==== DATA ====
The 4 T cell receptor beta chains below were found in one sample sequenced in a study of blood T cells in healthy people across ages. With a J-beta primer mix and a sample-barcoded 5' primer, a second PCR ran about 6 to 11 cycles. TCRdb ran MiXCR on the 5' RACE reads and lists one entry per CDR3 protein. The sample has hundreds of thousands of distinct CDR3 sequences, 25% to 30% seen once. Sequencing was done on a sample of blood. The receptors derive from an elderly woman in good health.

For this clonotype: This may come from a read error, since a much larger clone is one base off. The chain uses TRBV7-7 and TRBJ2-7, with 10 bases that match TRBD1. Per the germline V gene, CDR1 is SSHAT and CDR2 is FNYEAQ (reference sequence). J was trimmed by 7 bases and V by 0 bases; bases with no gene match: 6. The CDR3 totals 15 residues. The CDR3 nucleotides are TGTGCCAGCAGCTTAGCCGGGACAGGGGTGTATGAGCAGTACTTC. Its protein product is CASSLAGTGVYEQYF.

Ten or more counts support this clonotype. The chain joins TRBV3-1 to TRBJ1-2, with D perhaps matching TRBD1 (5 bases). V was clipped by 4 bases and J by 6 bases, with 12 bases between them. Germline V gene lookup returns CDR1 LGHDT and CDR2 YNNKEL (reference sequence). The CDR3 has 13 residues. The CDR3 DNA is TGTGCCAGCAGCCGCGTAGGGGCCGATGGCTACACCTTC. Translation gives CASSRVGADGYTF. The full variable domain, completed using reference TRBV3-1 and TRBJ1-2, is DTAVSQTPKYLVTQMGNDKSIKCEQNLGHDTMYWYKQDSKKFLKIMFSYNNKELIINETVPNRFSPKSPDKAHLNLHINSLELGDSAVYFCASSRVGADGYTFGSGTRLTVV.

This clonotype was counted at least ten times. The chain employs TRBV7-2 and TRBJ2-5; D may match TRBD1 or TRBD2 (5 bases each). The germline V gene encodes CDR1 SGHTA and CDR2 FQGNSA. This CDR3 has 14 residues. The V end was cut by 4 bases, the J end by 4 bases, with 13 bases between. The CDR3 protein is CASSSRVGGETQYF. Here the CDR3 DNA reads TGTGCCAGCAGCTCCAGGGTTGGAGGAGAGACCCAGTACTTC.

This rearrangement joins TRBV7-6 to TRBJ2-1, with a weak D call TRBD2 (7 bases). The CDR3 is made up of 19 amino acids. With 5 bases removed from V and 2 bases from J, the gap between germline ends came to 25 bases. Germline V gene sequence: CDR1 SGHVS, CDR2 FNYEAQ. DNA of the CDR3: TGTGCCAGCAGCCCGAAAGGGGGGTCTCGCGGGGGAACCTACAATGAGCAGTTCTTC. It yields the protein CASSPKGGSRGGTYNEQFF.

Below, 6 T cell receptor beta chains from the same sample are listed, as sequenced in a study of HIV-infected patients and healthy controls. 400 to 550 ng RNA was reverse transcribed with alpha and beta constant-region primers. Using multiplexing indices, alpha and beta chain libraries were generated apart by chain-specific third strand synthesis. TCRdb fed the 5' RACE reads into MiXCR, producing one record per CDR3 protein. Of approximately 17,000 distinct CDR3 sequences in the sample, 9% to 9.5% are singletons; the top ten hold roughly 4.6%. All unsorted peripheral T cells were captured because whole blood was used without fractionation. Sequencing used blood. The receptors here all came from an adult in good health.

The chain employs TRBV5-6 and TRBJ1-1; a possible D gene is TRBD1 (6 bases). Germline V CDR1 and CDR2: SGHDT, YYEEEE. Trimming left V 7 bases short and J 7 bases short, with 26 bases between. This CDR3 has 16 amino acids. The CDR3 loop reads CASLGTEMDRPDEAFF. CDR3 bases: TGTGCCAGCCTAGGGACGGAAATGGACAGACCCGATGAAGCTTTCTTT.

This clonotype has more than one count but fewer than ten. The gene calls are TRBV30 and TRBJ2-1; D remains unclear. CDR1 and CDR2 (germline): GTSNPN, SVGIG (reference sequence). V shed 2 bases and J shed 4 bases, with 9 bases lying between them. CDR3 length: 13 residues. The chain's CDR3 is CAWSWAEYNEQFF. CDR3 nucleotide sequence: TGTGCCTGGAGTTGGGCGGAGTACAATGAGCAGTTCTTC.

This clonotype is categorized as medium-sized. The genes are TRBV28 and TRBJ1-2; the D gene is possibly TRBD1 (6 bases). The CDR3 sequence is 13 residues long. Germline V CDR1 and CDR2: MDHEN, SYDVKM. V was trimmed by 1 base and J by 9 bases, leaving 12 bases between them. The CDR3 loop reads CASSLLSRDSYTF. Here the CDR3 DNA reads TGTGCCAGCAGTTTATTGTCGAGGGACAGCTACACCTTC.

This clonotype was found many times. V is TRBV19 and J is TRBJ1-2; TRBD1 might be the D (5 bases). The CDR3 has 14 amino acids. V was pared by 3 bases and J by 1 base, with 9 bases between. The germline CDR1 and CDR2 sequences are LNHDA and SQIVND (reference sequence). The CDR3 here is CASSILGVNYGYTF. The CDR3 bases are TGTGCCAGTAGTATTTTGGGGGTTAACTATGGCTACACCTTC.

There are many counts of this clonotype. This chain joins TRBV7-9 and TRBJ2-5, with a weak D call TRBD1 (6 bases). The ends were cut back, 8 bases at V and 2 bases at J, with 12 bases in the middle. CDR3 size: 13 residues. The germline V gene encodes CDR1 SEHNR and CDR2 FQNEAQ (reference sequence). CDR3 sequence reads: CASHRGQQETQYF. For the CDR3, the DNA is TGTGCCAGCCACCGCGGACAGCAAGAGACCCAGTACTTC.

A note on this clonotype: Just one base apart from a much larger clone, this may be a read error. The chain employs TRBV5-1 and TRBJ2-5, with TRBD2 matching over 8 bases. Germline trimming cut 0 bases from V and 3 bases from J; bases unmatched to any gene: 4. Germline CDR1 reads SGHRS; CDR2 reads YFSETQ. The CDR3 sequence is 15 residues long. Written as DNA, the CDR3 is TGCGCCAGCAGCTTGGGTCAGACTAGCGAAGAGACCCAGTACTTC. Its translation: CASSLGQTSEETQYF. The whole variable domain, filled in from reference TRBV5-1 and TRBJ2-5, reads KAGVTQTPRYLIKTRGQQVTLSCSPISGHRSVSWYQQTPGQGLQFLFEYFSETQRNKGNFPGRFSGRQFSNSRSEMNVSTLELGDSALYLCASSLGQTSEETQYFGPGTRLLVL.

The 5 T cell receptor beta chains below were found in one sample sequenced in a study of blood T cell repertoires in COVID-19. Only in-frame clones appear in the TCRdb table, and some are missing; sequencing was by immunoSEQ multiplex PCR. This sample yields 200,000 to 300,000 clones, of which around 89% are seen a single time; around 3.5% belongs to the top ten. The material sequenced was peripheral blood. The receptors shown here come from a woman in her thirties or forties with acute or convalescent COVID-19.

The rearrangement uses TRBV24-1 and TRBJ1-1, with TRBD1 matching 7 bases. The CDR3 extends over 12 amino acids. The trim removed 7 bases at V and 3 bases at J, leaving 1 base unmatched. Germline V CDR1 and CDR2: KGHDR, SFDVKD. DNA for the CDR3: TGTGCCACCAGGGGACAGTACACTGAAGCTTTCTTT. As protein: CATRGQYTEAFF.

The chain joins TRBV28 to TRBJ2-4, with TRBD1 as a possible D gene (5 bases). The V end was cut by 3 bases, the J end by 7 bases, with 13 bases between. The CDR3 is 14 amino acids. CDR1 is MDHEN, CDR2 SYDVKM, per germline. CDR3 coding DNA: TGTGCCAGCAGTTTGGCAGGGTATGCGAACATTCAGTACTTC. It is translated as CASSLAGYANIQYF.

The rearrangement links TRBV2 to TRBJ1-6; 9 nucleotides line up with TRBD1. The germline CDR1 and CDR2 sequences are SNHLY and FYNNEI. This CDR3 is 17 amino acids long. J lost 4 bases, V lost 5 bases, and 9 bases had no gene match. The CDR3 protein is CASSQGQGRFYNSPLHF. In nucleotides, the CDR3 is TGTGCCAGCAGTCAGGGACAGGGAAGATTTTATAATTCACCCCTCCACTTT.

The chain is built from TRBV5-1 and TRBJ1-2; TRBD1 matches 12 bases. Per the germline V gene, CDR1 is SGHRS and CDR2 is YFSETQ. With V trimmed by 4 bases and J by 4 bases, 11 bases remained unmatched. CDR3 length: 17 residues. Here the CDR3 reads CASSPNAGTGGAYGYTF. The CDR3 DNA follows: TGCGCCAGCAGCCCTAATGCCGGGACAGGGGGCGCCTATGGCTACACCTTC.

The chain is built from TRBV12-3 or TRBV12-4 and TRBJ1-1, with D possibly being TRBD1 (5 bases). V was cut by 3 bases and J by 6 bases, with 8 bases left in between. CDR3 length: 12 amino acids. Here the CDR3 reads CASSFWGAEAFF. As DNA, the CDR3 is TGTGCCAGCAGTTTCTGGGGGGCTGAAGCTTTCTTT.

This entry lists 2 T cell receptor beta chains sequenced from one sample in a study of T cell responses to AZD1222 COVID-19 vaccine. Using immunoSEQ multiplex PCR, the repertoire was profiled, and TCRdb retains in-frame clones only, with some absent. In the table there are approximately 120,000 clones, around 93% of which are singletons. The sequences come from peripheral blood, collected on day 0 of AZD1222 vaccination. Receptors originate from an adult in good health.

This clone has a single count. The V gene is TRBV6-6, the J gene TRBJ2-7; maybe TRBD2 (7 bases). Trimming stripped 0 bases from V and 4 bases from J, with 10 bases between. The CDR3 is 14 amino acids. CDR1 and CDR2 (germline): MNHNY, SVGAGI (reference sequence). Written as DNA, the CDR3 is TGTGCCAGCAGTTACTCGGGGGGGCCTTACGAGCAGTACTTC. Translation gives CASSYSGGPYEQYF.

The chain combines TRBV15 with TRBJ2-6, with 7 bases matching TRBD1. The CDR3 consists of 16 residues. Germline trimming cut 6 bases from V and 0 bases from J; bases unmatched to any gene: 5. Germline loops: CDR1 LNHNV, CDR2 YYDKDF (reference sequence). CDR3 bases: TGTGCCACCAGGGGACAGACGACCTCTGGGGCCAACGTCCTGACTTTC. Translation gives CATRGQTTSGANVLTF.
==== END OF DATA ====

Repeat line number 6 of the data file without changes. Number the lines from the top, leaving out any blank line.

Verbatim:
Below, 6 T cell receptor beta chains from the same sample are listed, as sequenced in a study of HIV-infected patients and healthy controls. 400 to 550 ng RNA was reverse transcribed with alpha and beta constant-region primers. Using multiplexing indices, alpha and beta chain libraries were generated apart by chain-specific third strand synthesis. TCRdb fed the 5' RACE reads into MiXCR, producing one record per CDR3 protein. Of approximately 17,000 distinct CDR3 sequences in the sample, 9% to 9.5% are singletons; the top ten hold roughly 4.6%. All unsorted peripheral T cells were captured because whole blood was used without fractionation. Sequencing used blood. The receptors here all came from an adult in good health.